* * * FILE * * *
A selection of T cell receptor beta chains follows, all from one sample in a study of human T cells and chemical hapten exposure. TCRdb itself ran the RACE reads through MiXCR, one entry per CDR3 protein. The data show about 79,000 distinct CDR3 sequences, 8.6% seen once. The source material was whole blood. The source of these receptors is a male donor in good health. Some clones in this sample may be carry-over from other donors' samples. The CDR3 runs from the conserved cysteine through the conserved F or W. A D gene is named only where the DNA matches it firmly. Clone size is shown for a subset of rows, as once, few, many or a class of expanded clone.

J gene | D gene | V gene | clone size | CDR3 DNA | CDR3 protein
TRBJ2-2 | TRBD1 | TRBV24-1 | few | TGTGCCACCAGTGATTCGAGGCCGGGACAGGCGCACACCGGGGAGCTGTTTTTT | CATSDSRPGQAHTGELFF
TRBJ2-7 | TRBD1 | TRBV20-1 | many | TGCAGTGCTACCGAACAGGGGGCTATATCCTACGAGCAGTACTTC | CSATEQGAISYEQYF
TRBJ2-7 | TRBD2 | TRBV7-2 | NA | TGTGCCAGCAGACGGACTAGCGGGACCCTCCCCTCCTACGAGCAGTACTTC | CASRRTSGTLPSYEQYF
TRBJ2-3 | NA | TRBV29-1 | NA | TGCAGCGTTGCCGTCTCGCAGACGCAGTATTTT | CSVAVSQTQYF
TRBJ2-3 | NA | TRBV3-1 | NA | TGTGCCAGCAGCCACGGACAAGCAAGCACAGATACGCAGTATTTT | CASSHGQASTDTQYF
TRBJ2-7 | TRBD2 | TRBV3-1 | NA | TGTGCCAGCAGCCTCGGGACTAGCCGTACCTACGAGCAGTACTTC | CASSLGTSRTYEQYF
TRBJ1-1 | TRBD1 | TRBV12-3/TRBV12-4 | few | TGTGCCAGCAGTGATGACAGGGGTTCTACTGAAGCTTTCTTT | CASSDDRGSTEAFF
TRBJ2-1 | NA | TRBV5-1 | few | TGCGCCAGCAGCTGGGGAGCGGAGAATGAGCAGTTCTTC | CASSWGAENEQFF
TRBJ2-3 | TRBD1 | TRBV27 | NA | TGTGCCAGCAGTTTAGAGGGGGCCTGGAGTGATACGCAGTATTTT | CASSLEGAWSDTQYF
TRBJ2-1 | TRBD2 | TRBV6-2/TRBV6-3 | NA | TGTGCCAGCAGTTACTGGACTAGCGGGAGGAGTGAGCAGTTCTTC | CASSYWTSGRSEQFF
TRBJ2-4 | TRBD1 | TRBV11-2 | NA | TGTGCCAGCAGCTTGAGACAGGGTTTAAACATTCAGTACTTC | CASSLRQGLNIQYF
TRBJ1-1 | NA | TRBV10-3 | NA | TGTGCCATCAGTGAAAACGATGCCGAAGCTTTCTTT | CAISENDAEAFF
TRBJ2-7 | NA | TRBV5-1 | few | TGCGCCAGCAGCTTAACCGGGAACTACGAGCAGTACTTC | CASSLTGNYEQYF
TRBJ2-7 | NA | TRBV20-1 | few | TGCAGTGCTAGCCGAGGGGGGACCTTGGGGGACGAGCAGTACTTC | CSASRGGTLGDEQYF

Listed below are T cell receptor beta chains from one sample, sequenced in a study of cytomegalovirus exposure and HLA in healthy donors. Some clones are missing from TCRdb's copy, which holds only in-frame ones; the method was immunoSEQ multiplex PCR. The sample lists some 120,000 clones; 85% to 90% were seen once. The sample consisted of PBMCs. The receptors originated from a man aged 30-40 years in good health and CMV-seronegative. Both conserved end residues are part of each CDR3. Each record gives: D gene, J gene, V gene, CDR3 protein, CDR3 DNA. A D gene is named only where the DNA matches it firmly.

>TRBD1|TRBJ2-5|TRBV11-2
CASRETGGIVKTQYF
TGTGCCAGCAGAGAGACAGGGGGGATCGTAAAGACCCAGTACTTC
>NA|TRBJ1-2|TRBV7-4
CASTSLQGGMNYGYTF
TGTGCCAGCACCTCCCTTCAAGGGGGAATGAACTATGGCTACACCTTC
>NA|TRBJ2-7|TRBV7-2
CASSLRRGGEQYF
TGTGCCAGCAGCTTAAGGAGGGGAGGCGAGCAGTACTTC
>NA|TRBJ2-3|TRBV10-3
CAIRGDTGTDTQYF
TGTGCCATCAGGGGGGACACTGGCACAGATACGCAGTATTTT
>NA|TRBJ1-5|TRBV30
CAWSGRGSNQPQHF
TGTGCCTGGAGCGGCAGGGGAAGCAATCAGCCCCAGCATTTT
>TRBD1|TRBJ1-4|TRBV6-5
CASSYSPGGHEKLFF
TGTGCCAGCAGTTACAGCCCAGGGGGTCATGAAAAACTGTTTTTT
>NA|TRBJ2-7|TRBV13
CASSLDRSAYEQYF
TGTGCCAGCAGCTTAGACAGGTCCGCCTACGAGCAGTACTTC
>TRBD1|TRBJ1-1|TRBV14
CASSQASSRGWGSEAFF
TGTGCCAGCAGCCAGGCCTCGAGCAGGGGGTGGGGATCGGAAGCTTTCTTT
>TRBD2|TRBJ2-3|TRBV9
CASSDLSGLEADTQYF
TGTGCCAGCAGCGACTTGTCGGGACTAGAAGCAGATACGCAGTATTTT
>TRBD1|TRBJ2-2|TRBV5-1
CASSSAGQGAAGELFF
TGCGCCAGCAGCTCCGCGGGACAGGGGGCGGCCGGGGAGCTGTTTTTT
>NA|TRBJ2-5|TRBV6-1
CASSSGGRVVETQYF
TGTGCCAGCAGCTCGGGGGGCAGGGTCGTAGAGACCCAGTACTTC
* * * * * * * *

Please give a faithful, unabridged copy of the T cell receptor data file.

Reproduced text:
A selection of T cell receptor beta chains follows, all from one sample in a study of human T cells and chemical hapten exposure. TCRdb itself ran the RACE reads through MiXCR, one entry per CDR3 protein. The data show about 79,000 distinct CDR3 sequences, 8.6% seen once. The source material was whole blood. The source of these receptors is a male donor in good health. Some clones in this sample may be carry-over from other donors' samples. The CDR3 runs from the conserved cysteine through the conserved F or W. A D gene is named only where the DNA matches it firmly. Clone size is shown for a subset of rows, as once, few, many or a class of expanded clone.

J gene | D gene | V gene | clone size | CDR3 DNA | CDR3 protein
TRBJ2-2 | TRBD1 | TRBV24-1 | few | TGTGCCACCAGTGATTCGAGGCCGGGACAGGCGCACACCGGGGAGCTGTTTTTT | CATSDSRPGQAHTGELFF
TRBJ2-7 | TRBD1 | TRBV20-1 | many | TGCAGTGCTACCGAACAGGGGGCTATATCCTACGAGCAGTACTTC | CSATEQGAISYEQYF
TRBJ2-7 | TRBD2 | TRBV7-2 | NA | TGTGCCAGCAGACGGACTAGCGGGACCCTCCCCTCCTACGAGCAGTACTTC | CASRRTSGTLPSYEQYF
TRBJ2-3 | NA | TRBV29-1 | NA | TGCAGCGTTGCCGTCTCGCAGACGCAGTATTTT | CSVAVSQTQYF
TRBJ2-3 | NA | TRBV3-1 | NA | TGTGCCAGCAGCCACGGACAAGCAAGCACAGATACGCAGTATTTT | CASSHGQASTDTQYF
TRBJ2-7 | TRBD2 | TRBV3-1 | NA | TGTGCCAGCAGCCTCGGGACTAGCCGTACCTACGAGCAGTACTTC | CASSLGTSRTYEQYF
TRBJ1-1 | TRBD1 | TRBV12-3/TRBV12-4 | few | TGTGCCAGCAGTGATGACAGGGGTTCTACTGAAGCTTTCTTT | CASSDDRGSTEAFF
TRBJ2-1 | NA | TRBV5-1 | few | TGCGCCAGCAGCTGGGGAGCGGAGAATGAGCAGTTCTTC | CASSWGAENEQFF
TRBJ2-3 | TRBD1 | TRBV27 | NA | TGTGCCAGCAGTTTAGAGGGGGCCTGGAGTGATACGCAGTATTTT | CASSLEGAWSDTQYF
TRBJ2-1 | TRBD2 | TRBV6-2/TRBV6-3 | NA | TGTGCCAGCAGTTACTGGACTAGCGGGAGGAGTGAGCAGTTCTTC | CASSYWTSGRSEQFF
TRBJ2-4 | TRBD1 | TRBV11-2 | NA | TGTGCCAGCAGCTTGAGACAGGGTTTAAACATTCAGTACTTC | CASSLRQGLNIQYF
TRBJ1-1 | NA | TRBV10-3 | NA | TGTGCCATCAGTGAAAACGATGCCGAAGCTTTCTTT | CAISENDAEAFF
TRBJ2-7 | NA | TRBV5-1 | few | TGCGCCAGCAGCTTAACCGGGAACTACGAGCAGTACTTC | CASSLTGNYEQYF
TRBJ2-7 | NA | TRBV20-1 | few | TGCAGTGCTAGCCGAGGGGGGACCTTGGGGGACGAGCAGTACTTC | CSASRGGTLGDEQYF

Listed below are T cell receptor beta chains from one sample, sequenced in a study of cytomegalovirus exposure and HLA in healthy donors. Some clones are missing from TCRdb's copy, which holds only in-frame ones; the method was immunoSEQ multiplex PCR. The sample lists some 120,000 clones; 85% to 90% were seen once. The sample consisted of PBMCs. The receptors originated from a man aged 30-40 years in good health and CMV-seronegative. Both conserved end residues are part of each CDR3. Each record gives: D gene, J gene, V gene, CDR3 protein, CDR3 DNA. A D gene is named only where the DNA matches it firmly.

>TRBD1|TRBJ2-5|TRBV11-2
CASRETGGIVKTQYF
TGTGCCAGCAGAGAGACAGGGGGGATCGTAAAGACCCAGTACTTC
>NA|TRBJ1-2|TRBV7-4
CASTSLQGGMNYGYTF
TGTGCCAGCACCTCCCTTCAAGGGGGAATGAACTATGGCTACACCTTC
>NA|TRBJ2-7|TRBV7-2
CASSLRRGGEQYF
TGTGCCAGCAGCTTAAGGAGGGGAGGCGAGCAGTACTTC
>NA|TRBJ2-3|TRBV10-3
CAIRGDTGTDTQYF
TGTGCCATCAGGGGGGACACTGGCACAGATACGCAGTATTTT
>NA|TRBJ1-5|TRBV30
CAWSGRGSNQPQHF
TGTGCCTGGAGCGGCAGGGGAAGCAATCAGCCCCAGCATTTT
>TRBD1|TRBJ1-4|TRBV6-5
CASSYSPGGHEKLFF
TGTGCCAGCAGTTACAGCCCAGGGGGTCATGAAAAACTGTTTTTT
>NA|TRBJ2-7|TRBV13
CASSLDRSAYEQYF
TGTGCCAGCAGCTTAGACAGGTCCGCCTACGAGCAGTACTTC
>TRBD1|TRBJ1-1|TRBV14
CASSQASSRGWGSEAFF
TGTGCCAGCAGCCAGGCCTCGAGCAGGGGGTGGGGATCGGAAGCTTTCTTT
>TRBD2|TRBJ2-3|TRBV9
CASSDLSGLEADTQYF
TGTGCCAGCAGCGACTTGTCGGGACTAGAAGCAGATACGCAGTATTTT
>TRBD1|TRBJ2-2|TRBV5-1
CASSSAGQGAAGELFF
TGCGCCAGCAGCTCCGCGGGACAGGGGGCGGCCGGGGAGCTGTTTTTT
>NA|TRBJ2-5|TRBV6-1
CASSSGGRVVETQYF
TGTGCCAGCAGCTCGGGGGGCAGGGTCGTAGAGACCCAGTACTTC